Issue 178 of SOCIALIST REVIEW Published September 1994 Copyright © Socialist Review

Pedigree of a pitbull

Yobbo with a quiff
Yobbo with a quiff

Michael Portillo has spent the August 'silly season' trying to attract media attention. The media have complied and a great deal has been written about him--not all of it entirely complimentary. But the political commentators have missed the obvious points: Portillo is a vicious and pigheaded bigot with no special talents apart from self promotion. The fact that sections of the Tory Party are looking to him as a potential leader and saviour is just one more indication of how desperate they are.

His much heralded political judgement has a poor pedigree. He was one of the last and most enthusiastic defenders of the poll tax--which he thought was a vote winner--and of its instigator, Margaret Thatcher. He was among a group of Thatcherites who went to Downing Street the night before she resigned to beg her to stay.

Everyone can agree on his arrogance. The man who preaches that 'all of us were brought up to value modesty' even believes that his strange quiff like hairdo is 'generally regarded as a success'.

Friends and admirers are organising a modest little bash in Alexandra Palace in December to 'celebrate' his first ten years in parliament. It is going to be a 'surprise party' which is presumably why it has been featured in August editions of every national daily paper.

But some journalists still insist on pushing the 'Portillo-man of intellect and vision' myth. 'You might not like him,' they tell us, 'but he has principles and he knows where he's going.'

What are his so called principles?

His first principle is to be very tight-fisted, especially towards the needy. He particularly wants to withhold money from the 'undeserving poor... the feckless... and the profligate.' One of the first things he did on getting a job at the DHSS was to scrap social fund payments which bought furniture for the very poor.

His second principle is to justify such cutbacks with all sorts of reheated Thatcherite claptrap about foreigners and layabouts, and then claim his is the voice of the 'man in the street':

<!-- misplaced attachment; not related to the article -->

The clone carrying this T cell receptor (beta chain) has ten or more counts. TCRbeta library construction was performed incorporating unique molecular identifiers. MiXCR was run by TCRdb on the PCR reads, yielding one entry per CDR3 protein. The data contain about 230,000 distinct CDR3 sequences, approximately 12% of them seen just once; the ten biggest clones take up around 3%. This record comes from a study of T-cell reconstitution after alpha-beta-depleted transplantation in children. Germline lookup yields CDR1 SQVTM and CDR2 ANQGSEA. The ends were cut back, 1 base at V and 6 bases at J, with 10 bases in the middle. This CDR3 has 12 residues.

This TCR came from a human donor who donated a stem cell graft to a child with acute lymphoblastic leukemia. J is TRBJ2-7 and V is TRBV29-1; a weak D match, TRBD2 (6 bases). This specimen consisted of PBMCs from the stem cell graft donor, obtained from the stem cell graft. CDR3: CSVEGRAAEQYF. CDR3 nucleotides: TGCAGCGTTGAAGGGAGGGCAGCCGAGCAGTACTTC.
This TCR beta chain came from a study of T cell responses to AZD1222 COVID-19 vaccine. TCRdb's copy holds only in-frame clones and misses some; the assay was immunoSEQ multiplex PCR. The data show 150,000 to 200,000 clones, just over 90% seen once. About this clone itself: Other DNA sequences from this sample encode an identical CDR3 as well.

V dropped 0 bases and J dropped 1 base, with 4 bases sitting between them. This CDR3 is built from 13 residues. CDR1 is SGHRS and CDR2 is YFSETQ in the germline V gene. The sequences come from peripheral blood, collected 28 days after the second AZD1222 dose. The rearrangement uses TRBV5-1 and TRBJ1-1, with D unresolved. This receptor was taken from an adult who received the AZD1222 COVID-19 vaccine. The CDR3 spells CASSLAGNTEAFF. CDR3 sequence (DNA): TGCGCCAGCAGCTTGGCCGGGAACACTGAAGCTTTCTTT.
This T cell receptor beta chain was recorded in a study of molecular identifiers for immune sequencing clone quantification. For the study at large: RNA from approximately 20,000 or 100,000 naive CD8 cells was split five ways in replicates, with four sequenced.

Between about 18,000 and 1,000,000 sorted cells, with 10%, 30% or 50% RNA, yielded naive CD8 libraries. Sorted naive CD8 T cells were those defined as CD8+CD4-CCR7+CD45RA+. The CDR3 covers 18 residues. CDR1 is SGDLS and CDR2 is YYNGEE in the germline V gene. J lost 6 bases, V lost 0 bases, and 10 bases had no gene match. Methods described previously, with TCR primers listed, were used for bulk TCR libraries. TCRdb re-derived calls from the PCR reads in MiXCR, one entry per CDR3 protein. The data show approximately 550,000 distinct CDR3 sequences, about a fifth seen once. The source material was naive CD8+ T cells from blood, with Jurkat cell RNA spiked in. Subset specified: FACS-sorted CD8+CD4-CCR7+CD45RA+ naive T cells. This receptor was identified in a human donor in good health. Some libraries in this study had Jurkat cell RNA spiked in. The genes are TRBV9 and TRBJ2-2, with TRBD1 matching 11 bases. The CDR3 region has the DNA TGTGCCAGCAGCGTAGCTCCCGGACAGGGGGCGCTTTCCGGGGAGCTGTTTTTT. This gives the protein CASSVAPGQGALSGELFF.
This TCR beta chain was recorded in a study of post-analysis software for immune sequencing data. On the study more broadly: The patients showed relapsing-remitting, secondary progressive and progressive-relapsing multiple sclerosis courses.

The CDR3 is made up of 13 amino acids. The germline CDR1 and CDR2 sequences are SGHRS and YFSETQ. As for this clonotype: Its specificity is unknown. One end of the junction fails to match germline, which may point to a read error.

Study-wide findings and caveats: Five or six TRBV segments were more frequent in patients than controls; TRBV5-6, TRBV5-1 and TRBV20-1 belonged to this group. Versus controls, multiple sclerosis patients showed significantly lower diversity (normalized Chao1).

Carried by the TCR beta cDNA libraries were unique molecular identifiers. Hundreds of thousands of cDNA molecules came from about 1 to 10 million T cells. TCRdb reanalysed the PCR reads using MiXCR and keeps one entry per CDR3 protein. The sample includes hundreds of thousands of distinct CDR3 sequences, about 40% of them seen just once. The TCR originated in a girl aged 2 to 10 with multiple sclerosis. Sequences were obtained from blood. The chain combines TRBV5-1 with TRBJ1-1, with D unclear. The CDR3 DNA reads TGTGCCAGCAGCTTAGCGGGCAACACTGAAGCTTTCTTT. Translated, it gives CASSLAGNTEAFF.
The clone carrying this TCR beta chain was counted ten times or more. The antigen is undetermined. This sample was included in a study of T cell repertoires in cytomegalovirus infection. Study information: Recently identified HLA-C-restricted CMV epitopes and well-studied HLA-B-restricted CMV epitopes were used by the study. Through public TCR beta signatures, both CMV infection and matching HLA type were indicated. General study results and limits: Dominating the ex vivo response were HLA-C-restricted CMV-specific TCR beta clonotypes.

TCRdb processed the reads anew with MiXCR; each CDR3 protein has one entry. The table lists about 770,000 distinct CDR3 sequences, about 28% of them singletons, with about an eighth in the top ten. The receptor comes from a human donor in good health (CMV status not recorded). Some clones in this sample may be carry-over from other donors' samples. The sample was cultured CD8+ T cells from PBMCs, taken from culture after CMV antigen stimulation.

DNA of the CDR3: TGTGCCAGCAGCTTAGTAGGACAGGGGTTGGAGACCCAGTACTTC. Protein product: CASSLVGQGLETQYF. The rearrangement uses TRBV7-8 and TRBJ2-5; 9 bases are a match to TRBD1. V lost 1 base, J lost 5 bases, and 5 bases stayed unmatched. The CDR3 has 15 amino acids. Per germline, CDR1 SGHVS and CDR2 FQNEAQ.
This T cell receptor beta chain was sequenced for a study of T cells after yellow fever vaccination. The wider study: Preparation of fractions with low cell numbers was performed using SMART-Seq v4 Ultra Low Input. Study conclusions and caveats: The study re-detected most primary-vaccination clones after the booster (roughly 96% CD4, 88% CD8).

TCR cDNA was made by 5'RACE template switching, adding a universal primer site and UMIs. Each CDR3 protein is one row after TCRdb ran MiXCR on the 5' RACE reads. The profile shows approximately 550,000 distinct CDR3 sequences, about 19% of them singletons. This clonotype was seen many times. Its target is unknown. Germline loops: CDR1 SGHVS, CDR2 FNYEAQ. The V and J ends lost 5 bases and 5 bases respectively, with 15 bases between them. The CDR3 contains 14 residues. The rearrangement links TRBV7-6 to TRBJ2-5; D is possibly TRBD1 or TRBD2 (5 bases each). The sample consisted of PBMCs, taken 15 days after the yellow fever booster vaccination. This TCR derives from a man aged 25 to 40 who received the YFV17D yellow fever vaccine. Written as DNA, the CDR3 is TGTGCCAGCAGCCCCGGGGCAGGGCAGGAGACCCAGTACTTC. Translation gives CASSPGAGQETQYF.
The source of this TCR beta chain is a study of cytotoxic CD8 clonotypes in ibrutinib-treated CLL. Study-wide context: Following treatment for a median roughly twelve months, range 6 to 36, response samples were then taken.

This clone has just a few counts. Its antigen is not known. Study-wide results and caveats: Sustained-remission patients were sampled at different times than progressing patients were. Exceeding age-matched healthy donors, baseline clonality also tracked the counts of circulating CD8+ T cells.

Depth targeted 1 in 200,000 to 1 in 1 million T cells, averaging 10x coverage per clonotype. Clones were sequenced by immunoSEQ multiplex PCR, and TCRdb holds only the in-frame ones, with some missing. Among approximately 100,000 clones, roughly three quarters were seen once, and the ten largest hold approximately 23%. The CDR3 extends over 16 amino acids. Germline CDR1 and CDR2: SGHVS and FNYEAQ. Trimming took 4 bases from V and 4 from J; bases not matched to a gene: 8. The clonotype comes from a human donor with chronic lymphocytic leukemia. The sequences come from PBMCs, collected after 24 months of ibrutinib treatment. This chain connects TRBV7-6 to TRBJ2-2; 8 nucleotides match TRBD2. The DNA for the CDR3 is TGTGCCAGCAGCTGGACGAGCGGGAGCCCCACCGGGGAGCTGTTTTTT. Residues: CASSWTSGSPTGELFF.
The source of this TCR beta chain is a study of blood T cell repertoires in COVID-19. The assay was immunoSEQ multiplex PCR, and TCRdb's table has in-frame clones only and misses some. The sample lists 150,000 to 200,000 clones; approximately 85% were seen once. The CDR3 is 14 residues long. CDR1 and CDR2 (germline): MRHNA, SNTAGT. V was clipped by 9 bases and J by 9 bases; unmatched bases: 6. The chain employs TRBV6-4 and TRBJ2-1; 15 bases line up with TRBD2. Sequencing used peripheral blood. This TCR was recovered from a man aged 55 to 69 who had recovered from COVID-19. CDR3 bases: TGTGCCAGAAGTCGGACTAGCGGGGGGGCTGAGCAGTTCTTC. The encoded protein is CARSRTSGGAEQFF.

His third principle is to defend democracy by not tolerating dissent. 'We must temper our traditional tolerance when confronted with those whose stock in trade is to belittle and so undermine the fabric of our society.' His 'traditional tolerance' was on public display in 1983 in Birmingham when he wound up his parliamentary election campaign by driving round the constituency with a PA announcing, 'I believe in a return to hanging'. He managed to temper his tolerance again more recently by voting against equal rights for gays in the Age of Consent debate.

Exactly how the reintroduction of hanging and interfering with young people's sex lives squares with his fourth principle--cutting back state power--is unclear. 'The government is the servant of the people--not the other way round... In societies where the state does too much, people lose the will and even the ability to do things themselves.'

But then, like all Tories, Portillo clings dearly to one last principle--the politician's right to contradict himself shamelessly:

Portillo's most ludicrous claim is that his is the 'real voice of the people'. His back to basics routine might raise a round of applause at the Carlton Club, but the 'quiet majority' have a rather firmer grip on reality, as some of his words of wisdom demonstrate.

On Parliament:
On royalty:
On welfare:
On other countries:
On the economy:

Yes Mr Portillo. As even his right wing and normally cringing Cambridge professor said, 'A hard, practical intelligence. Not an intellectual.'
Chris Nineham

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